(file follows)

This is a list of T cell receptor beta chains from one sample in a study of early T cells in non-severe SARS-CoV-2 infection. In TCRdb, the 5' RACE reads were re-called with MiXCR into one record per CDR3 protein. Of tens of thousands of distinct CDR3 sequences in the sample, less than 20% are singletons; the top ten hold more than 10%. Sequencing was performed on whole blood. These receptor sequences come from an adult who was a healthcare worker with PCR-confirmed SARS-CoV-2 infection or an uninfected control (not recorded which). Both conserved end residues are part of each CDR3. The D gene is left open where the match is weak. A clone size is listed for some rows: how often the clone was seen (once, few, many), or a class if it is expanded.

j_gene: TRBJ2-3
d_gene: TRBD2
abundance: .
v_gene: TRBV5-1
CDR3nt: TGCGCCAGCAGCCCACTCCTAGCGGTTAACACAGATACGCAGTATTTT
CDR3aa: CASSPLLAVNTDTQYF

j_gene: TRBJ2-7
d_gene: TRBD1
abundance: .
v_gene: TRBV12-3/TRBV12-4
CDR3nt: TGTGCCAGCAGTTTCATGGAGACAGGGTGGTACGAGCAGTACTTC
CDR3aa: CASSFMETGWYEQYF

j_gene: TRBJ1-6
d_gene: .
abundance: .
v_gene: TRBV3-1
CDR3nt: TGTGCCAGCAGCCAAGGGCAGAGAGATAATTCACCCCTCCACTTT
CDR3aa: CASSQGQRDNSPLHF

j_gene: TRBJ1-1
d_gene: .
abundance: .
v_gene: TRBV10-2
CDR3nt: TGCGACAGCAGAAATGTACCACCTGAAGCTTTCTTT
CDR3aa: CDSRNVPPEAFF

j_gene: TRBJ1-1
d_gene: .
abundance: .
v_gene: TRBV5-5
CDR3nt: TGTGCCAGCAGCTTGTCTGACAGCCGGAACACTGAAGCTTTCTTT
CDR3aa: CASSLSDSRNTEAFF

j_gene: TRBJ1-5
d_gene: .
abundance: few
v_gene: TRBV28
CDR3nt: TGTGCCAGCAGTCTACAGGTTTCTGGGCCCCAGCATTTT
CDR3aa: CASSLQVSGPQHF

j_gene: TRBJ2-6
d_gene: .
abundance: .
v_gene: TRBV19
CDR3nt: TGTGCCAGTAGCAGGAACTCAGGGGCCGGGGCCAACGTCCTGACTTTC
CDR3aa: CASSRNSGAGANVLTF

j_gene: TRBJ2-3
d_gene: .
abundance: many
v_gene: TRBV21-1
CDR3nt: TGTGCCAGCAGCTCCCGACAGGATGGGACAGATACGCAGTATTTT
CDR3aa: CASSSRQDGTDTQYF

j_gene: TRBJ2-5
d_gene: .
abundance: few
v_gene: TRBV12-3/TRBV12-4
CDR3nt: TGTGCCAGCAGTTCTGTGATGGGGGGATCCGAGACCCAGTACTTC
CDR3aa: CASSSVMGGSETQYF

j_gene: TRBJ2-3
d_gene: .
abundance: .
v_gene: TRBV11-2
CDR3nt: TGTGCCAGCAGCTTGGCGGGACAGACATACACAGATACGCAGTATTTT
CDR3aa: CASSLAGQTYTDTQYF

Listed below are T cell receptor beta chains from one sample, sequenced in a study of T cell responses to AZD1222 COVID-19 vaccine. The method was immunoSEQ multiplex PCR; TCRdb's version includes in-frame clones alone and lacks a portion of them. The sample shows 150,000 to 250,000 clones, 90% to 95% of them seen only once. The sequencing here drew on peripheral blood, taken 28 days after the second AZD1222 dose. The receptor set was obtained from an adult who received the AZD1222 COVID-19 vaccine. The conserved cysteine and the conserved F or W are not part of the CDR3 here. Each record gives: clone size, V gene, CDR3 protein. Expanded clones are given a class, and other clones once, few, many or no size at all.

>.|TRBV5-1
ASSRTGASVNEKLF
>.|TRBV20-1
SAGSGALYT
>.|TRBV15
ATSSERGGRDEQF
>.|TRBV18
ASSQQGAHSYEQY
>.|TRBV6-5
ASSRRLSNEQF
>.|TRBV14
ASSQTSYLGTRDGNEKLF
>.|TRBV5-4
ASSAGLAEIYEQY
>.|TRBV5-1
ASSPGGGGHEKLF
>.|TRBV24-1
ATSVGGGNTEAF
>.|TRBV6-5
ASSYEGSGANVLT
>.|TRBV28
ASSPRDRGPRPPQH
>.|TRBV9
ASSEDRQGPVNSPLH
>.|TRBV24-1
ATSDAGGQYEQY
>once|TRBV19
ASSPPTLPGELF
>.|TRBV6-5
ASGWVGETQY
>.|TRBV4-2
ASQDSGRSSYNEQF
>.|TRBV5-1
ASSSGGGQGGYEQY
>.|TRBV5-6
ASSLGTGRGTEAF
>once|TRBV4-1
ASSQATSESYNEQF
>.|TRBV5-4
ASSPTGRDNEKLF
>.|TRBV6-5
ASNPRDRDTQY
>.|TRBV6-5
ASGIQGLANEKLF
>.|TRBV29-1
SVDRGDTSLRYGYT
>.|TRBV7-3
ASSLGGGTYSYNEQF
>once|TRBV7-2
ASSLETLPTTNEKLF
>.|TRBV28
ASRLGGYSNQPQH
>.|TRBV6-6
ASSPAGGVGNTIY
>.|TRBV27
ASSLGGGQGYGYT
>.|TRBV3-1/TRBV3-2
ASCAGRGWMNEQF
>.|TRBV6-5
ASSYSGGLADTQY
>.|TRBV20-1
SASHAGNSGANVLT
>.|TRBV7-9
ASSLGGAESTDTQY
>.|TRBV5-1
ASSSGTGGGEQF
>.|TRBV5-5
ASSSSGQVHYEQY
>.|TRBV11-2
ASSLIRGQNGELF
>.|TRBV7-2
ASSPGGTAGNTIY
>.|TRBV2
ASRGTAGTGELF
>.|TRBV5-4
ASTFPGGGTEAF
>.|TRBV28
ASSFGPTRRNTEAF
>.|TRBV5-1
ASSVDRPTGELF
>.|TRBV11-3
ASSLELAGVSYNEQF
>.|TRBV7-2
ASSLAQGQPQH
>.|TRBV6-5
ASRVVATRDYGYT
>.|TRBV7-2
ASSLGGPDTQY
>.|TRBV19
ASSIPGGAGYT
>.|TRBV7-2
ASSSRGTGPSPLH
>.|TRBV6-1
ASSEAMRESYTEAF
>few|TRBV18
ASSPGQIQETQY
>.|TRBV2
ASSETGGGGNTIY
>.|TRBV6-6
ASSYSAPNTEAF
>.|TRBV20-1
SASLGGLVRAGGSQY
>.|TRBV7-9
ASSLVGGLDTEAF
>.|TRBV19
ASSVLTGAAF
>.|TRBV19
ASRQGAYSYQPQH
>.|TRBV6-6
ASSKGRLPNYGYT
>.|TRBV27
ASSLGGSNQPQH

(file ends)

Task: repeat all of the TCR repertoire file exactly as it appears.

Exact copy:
This is a list of T cell receptor beta chains from one sample in a study of early T cells in non-severe SARS-CoV-2 infection. In TCRdb, the 5' RACE reads were re-called with MiXCR into one record per CDR3 protein. Of tens of thousands of distinct CDR3 sequences in the sample, less than 20% are singletons; the top ten hold more than 10%. Sequencing was performed on whole blood. These receptor sequences come from an adult who was a healthcare worker with PCR-confirmed SARS-CoV-2 infection or an uninfected control (not recorded which). Both conserved end residues are part of each CDR3. The D gene is left open where the match is weak. A clone size is listed for some rows: how often the clone was seen (once, few, many), or a class if it is expanded.

j_gene: TRBJ2-3
d_gene: TRBD2
abundance: .
v_gene: TRBV5-1
CDR3nt: TGCGCCAGCAGCCCACTCCTAGCGGTTAACACAGATACGCAGTATTTT
CDR3aa: CASSPLLAVNTDTQYF

j_gene: TRBJ2-7
d_gene: TRBD1
abundance: .
v_gene: TRBV12-3/TRBV12-4
CDR3nt: TGTGCCAGCAGTTTCATGGAGACAGGGTGGTACGAGCAGTACTTC
CDR3aa: CASSFMETGWYEQYF

j_gene: TRBJ1-6
d_gene: .
abundance: .
v_gene: TRBV3-1
CDR3nt: TGTGCCAGCAGCCAAGGGCAGAGAGATAATTCACCCCTCCACTTT
CDR3aa: CASSQGQRDNSPLHF

j_gene: TRBJ1-1
d_gene: .
abundance: .
v_gene: TRBV10-2
CDR3nt: TGCGACAGCAGAAATGTACCACCTGAAGCTTTCTTT
CDR3aa: CDSRNVPPEAFF

j_gene: TRBJ1-1
d_gene: .
abundance: .
v_gene: TRBV5-5
CDR3nt: TGTGCCAGCAGCTTGTCTGACAGCCGGAACACTGAAGCTTTCTTT
CDR3aa: CASSLSDSRNTEAFF

j_gene: TRBJ1-5
d_gene: .
abundance: few
v_gene: TRBV28
CDR3nt: TGTGCCAGCAGTCTACAGGTTTCTGGGCCCCAGCATTTT
CDR3aa: CASSLQVSGPQHF

j_gene: TRBJ2-6
d_gene: .
abundance: .
v_gene: TRBV19
CDR3nt: TGTGCCAGTAGCAGGAACTCAGGGGCCGGGGCCAACGTCCTGACTTTC
CDR3aa: CASSRNSGAGANVLTF

j_gene: TRBJ2-3
d_gene: .
abundance: many
v_gene: TRBV21-1
CDR3nt: TGTGCCAGCAGCTCCCGACAGGATGGGACAGATACGCAGTATTTT
CDR3aa: CASSSRQDGTDTQYF

j_gene: TRBJ2-5
d_gene: .
abundance: few
v_gene: TRBV12-3/TRBV12-4
CDR3nt: TGTGCCAGCAGTTCTGTGATGGGGGGATCCGAGACCCAGTACTTC
CDR3aa: CASSSVMGGSETQYF

j_gene: TRBJ2-3
d_gene: .
abundance: .
v_gene: TRBV11-2
CDR3nt: TGTGCCAGCAGCTTGGCGGGACAGACATACACAGATACGCAGTATTTT
CDR3aa: CASSLAGQTYTDTQYF

Listed below are T cell receptor beta chains from one sample, sequenced in a study of T cell responses to AZD1222 COVID-19 vaccine. The method was immunoSEQ multiplex PCR; TCRdb's version includes in-frame clones alone and lacks a portion of them. The sample shows 150,000 to 250,000 clones, 90% to 95% of them seen only once. The sequencing here drew on peripheral blood, taken 28 days after the second AZD1222 dose. The receptor set was obtained from an adult who received the AZD1222 COVID-19 vaccine. The conserved cysteine and the conserved F or W are not part of the CDR3 here. Each record gives: clone size, V gene, CDR3 protein. Expanded clones are given a class, and other clones once, few, many or no size at all.

>.|TRBV5-1
ASSRTGASVNEKLF
>.|TRBV20-1
SAGSGALYT
>.|TRBV15
ATSSERGGRDEQF
>.|TRBV18
ASSQQGAHSYEQY
>.|TRBV6-5
ASSRRLSNEQF
>.|TRBV14
ASSQTSYLGTRDGNEKLF
>.|TRBV5-4
ASSAGLAEIYEQY
>.|TRBV5-1
ASSPGGGGHEKLF
>.|TRBV24-1
ATSVGGGNTEAF
>.|TRBV6-5
ASSYEGSGANVLT
>.|TRBV28
ASSPRDRGPRPPQH
>.|TRBV9
ASSEDRQGPVNSPLH
>.|TRBV24-1
ATSDAGGQYEQY
>once|TRBV19
ASSPPTLPGELF
>.|TRBV6-5
ASGWVGETQY
>.|TRBV4-2
ASQDSGRSSYNEQF
>.|TRBV5-1
ASSSGGGQGGYEQY
>.|TRBV5-6
ASSLGTGRGTEAF
>once|TRBV4-1
ASSQATSESYNEQF
>.|TRBV5-4
ASSPTGRDNEKLF
>.|TRBV6-5
ASNPRDRDTQY
>.|TRBV6-5
ASGIQGLANEKLF
>.|TRBV29-1
SVDRGDTSLRYGYT
>.|TRBV7-3
ASSLGGGTYSYNEQF
>once|TRBV7-2
ASSLETLPTTNEKLF
>.|TRBV28
ASRLGGYSNQPQH
>.|TRBV6-6
ASSPAGGVGNTIY
>.|TRBV27
ASSLGGGQGYGYT
>.|TRBV3-1/TRBV3-2
ASCAGRGWMNEQF
>.|TRBV6-5
ASSYSGGLADTQY
>.|TRBV20-1
SASHAGNSGANVLT
>.|TRBV7-9
ASSLGGAESTDTQY
>.|TRBV5-1
ASSSGTGGGEQF
>.|TRBV5-5
ASSSSGQVHYEQY
>.|TRBV11-2
ASSLIRGQNGELF
>.|TRBV7-2
ASSPGGTAGNTIY
>.|TRBV2
ASRGTAGTGELF
>.|TRBV5-4
ASTFPGGGTEAF
>.|TRBV28
ASSFGPTRRNTEAF
>.|TRBV5-1
ASSVDRPTGELF
>.|TRBV11-3
ASSLELAGVSYNEQF
>.|TRBV7-2
ASSLAQGQPQH
>.|TRBV6-5
ASRVVATRDYGYT
>.|TRBV7-2
ASSLGGPDTQY
>.|TRBV19
ASSIPGGAGYT
>.|TRBV7-2
ASSSRGTGPSPLH
>.|TRBV6-1
ASSEAMRESYTEAF
>few|TRBV18
ASSPGQIQETQY
>.|TRBV2
ASSETGGGGNTIY
>.|TRBV6-6
ASSYSAPNTEAF
>.|TRBV20-1
SASLGGLVRAGGSQY
>.|TRBV7-9
ASSLVGGLDTEAF
>.|TRBV19
ASSVLTGAAF
>.|TRBV19
ASRQGAYSYQPQH
>.|TRBV6-6
ASSKGRLPNYGYT
>.|TRBV27
ASSLGGSNQPQH